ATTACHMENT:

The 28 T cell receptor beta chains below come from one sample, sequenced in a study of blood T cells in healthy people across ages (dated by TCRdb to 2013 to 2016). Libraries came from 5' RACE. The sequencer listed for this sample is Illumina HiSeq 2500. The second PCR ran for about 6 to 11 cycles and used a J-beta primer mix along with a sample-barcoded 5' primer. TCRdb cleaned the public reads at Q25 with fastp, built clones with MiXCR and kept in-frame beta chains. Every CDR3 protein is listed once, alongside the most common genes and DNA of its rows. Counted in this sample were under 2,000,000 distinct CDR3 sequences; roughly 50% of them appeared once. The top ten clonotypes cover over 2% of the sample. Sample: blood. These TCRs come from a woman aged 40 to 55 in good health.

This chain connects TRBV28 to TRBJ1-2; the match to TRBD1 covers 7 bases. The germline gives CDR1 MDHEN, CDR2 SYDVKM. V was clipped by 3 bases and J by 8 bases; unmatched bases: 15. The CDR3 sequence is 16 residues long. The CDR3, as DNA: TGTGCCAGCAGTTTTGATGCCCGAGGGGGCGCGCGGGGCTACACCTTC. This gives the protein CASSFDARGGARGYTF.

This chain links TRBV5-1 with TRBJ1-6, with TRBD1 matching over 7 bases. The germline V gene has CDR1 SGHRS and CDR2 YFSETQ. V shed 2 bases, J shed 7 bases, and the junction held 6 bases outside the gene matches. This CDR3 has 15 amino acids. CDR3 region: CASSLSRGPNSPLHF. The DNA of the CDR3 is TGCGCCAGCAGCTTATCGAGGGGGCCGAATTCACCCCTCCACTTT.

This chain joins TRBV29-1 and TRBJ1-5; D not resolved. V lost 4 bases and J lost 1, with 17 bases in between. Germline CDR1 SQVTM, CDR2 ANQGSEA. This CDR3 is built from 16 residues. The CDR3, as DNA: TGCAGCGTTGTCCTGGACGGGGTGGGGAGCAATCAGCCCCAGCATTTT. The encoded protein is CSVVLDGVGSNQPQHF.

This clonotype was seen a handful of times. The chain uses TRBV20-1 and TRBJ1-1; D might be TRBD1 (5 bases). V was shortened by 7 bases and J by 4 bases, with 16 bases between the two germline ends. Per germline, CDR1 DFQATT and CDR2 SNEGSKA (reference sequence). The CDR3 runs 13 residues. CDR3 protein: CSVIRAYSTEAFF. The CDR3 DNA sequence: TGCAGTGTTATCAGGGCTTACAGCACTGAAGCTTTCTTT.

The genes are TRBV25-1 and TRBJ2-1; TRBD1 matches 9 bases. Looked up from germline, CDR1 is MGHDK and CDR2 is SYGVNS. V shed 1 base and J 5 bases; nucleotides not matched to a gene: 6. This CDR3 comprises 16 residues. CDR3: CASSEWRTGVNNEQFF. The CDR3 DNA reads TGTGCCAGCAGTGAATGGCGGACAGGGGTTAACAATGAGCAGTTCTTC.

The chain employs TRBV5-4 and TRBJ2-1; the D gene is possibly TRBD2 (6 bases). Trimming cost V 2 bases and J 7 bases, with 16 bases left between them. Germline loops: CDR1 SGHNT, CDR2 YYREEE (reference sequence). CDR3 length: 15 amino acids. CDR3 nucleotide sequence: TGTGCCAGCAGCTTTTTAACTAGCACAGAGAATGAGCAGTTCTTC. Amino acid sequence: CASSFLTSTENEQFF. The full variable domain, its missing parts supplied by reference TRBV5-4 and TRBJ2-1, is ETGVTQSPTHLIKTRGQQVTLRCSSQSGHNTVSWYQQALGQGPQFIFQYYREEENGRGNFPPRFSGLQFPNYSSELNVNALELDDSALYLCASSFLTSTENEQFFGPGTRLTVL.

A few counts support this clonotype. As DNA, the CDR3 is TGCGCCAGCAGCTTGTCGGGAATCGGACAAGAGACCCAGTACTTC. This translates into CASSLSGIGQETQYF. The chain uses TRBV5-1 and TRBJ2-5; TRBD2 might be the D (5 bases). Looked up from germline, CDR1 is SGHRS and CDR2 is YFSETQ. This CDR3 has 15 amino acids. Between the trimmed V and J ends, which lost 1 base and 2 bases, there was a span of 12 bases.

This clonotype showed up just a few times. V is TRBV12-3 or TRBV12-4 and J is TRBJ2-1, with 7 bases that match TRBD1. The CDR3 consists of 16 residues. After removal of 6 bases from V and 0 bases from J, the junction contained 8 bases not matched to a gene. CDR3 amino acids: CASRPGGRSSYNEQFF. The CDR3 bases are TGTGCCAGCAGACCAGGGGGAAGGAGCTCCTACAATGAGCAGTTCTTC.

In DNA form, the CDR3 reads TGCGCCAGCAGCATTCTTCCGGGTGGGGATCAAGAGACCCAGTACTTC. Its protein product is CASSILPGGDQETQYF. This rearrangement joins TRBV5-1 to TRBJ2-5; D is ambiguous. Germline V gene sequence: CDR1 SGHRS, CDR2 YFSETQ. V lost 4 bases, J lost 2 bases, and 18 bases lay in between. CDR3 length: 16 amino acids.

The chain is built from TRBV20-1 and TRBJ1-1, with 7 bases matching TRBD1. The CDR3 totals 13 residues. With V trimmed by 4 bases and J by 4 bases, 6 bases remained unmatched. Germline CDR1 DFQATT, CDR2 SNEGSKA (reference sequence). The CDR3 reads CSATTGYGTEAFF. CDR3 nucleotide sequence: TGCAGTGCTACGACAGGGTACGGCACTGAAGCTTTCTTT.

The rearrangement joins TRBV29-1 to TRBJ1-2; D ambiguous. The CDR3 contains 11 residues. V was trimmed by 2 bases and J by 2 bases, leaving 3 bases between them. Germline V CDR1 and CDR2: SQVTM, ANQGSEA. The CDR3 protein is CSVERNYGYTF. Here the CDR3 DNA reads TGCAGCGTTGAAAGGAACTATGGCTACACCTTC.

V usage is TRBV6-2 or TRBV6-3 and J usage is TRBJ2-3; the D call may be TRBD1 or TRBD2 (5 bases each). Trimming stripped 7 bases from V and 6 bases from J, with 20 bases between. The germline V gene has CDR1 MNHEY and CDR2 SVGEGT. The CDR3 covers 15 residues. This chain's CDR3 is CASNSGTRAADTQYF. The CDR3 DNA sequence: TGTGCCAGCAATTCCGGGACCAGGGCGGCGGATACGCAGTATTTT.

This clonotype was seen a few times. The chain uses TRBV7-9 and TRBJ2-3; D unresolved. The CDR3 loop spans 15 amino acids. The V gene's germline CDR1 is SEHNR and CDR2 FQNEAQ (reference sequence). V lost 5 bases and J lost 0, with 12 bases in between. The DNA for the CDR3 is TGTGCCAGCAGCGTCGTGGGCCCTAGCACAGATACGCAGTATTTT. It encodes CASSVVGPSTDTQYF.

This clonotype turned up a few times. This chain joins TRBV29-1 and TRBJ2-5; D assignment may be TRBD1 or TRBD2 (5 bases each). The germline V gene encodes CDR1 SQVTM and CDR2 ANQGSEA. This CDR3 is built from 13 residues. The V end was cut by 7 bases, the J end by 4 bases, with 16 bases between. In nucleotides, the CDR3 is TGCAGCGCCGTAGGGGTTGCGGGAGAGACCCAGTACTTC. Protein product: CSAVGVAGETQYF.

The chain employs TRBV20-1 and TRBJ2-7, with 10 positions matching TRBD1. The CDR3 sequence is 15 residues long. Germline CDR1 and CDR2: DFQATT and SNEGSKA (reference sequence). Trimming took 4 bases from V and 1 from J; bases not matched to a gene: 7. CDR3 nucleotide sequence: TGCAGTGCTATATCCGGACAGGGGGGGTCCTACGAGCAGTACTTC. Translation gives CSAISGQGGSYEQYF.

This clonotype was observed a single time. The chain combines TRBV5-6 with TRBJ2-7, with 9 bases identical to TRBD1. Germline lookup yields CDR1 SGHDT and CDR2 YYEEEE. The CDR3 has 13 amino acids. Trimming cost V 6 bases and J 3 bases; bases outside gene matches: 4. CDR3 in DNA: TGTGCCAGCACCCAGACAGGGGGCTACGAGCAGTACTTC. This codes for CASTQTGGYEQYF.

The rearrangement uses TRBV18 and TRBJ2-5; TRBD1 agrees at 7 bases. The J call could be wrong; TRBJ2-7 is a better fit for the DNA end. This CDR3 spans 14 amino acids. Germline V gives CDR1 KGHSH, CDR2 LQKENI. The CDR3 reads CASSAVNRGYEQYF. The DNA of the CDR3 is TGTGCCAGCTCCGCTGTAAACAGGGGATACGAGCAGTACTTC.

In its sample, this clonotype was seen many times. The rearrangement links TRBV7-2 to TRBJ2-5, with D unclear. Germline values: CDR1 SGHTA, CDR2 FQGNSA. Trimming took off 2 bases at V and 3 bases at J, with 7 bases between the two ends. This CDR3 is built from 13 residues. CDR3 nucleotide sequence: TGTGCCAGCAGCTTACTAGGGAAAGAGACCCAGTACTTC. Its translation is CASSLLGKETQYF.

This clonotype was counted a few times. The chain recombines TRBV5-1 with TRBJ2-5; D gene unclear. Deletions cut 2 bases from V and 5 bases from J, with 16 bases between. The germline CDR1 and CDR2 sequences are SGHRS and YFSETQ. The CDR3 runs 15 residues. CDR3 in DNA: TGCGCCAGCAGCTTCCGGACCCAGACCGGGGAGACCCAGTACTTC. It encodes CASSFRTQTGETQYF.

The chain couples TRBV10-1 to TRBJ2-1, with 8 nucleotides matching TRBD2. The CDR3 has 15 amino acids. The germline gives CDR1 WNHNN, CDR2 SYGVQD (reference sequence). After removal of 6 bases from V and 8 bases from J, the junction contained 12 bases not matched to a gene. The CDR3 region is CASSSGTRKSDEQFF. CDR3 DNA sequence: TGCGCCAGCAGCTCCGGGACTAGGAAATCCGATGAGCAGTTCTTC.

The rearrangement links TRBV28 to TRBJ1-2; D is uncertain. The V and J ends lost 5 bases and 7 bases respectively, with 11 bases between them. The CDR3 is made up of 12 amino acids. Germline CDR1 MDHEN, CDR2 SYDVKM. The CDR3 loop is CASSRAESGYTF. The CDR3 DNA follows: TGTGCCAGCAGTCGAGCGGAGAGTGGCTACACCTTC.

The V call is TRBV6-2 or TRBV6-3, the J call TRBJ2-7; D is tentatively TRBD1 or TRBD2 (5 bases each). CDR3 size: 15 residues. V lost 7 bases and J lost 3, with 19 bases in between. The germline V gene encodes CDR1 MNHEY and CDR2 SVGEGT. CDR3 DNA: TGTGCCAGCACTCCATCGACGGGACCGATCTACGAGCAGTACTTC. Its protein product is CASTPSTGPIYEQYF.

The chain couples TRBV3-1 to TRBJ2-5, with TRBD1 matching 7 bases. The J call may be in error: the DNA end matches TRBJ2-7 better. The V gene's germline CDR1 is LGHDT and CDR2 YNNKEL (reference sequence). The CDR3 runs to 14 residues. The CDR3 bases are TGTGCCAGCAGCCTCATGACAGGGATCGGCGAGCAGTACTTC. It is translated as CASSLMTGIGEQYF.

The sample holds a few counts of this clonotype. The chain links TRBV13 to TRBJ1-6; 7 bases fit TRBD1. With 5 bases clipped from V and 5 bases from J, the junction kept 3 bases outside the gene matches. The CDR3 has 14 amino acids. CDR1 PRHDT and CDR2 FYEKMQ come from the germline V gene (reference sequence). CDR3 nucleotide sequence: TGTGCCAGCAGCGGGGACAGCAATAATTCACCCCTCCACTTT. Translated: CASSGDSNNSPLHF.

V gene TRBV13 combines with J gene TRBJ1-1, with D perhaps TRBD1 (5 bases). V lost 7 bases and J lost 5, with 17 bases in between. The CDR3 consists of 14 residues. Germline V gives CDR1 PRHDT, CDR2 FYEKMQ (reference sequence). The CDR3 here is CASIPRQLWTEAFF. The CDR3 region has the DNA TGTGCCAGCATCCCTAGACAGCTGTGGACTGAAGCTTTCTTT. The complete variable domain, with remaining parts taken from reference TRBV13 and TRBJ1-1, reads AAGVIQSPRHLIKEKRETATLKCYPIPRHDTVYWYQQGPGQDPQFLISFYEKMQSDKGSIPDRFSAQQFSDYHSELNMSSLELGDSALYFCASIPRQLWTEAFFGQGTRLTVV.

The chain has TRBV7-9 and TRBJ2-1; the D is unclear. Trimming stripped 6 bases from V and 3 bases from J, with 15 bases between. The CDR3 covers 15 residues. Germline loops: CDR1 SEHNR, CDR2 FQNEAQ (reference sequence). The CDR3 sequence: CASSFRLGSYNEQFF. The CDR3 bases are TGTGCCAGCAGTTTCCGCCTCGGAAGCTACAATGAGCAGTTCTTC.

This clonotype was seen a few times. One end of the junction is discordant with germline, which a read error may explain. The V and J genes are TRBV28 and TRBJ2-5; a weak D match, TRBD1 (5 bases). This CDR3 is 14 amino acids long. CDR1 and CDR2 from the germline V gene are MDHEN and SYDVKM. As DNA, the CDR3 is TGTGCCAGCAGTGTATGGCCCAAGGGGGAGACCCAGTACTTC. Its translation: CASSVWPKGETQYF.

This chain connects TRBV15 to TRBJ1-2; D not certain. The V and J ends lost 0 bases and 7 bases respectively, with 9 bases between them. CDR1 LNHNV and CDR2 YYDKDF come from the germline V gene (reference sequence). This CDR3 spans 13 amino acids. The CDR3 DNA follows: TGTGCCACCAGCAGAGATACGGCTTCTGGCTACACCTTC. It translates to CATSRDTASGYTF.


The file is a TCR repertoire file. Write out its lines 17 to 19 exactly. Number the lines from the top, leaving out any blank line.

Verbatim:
This clonotype was observed a single time. The chain combines TRBV5-6 with TRBJ2-7, with 9 bases identical to TRBD1. Germline lookup yields CDR1 SGHDT and CDR2 YYEEEE. The CDR3 has 13 amino acids. Trimming cost V 6 bases and J 3 bases; bases outside gene matches: 4. CDR3 in DNA: TGTGCCAGCACCCAGACAGGGGGCTACGAGCAGTACTTC. This codes for CASTQTGGYEQYF.

The rearrangement uses TRBV18 and TRBJ2-5; TRBD1 agrees at 7 bases. The J call could be wrong; TRBJ2-7 is a better fit for the DNA end. This CDR3 spans 14 amino acids. Germline V gives CDR1 KGHSH, CDR2 LQKENI. The CDR3 reads CASSAVNRGYEQYF. The DNA of the CDR3 is TGTGCCAGCTCCGCTGTAAACAGGGGATACGAGCAGTACTTC.

In its sample, this clonotype was seen many times. The rearrangement links TRBV7-2 to TRBJ2-5, with D unclear. Germline values: CDR1 SGHTA, CDR2 FQGNSA. Trimming took off 2 bases at V and 3 bases at J, with 7 bases between the two ends. This CDR3 is built from 13 residues. CDR3 nucleotide sequence: TGTGCCAGCAGCTTACTAGGGAAAGAGACCCAGTACTTC. Its translation is CASSLLGKETQYF.